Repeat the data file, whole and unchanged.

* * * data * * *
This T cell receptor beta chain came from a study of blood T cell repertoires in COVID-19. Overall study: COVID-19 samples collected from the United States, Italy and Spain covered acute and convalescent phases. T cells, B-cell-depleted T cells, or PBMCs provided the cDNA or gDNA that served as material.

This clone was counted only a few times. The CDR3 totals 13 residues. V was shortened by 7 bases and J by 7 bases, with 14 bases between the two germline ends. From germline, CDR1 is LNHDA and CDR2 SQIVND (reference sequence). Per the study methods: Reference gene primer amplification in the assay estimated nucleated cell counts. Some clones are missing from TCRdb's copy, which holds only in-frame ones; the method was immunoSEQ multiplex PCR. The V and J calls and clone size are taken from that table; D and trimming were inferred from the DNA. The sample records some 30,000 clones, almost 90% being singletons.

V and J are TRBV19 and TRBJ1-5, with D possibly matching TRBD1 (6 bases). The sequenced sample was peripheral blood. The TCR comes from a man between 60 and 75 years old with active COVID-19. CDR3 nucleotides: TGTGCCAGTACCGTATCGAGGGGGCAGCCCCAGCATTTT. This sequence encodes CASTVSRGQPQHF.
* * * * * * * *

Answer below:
This T cell receptor beta chain came from a study of blood T cell repertoires in COVID-19. Overall study: COVID-19 samples collected from the United States, Italy and Spain covered acute and convalescent phases. T cells, B-cell-depleted T cells, or PBMCs provided the cDNA or gDNA that served as material.

This clone was counted only a few times. The CDR3 totals 13 residues. V was shortened by 7 bases and J by 7 bases, with 14 bases between the two germline ends. From germline, CDR1 is LNHDA and CDR2 SQIVND (reference sequence). Per the study methods: Reference gene primer amplification in the assay estimated nucleated cell counts. Some clones are missing from TCRdb's copy, which holds only in-frame ones; the method was immunoSEQ multiplex PCR. The V and J calls and clone size are taken from that table; D and trimming were inferred from the DNA. The sample records some 30,000 clones, almost 90% being singletons.

V and J are TRBV19 and TRBJ1-5, with D possibly matching TRBD1 (6 bases). The sequenced sample was peripheral blood. The TCR comes from a man between 60 and 75 years old with active COVID-19. CDR3 nucleotides: TGTGCCAGTACCGTATCGAGGGGGCAGCCCCAGCATTTT. This sequence encodes CASTVSRGQPQHF.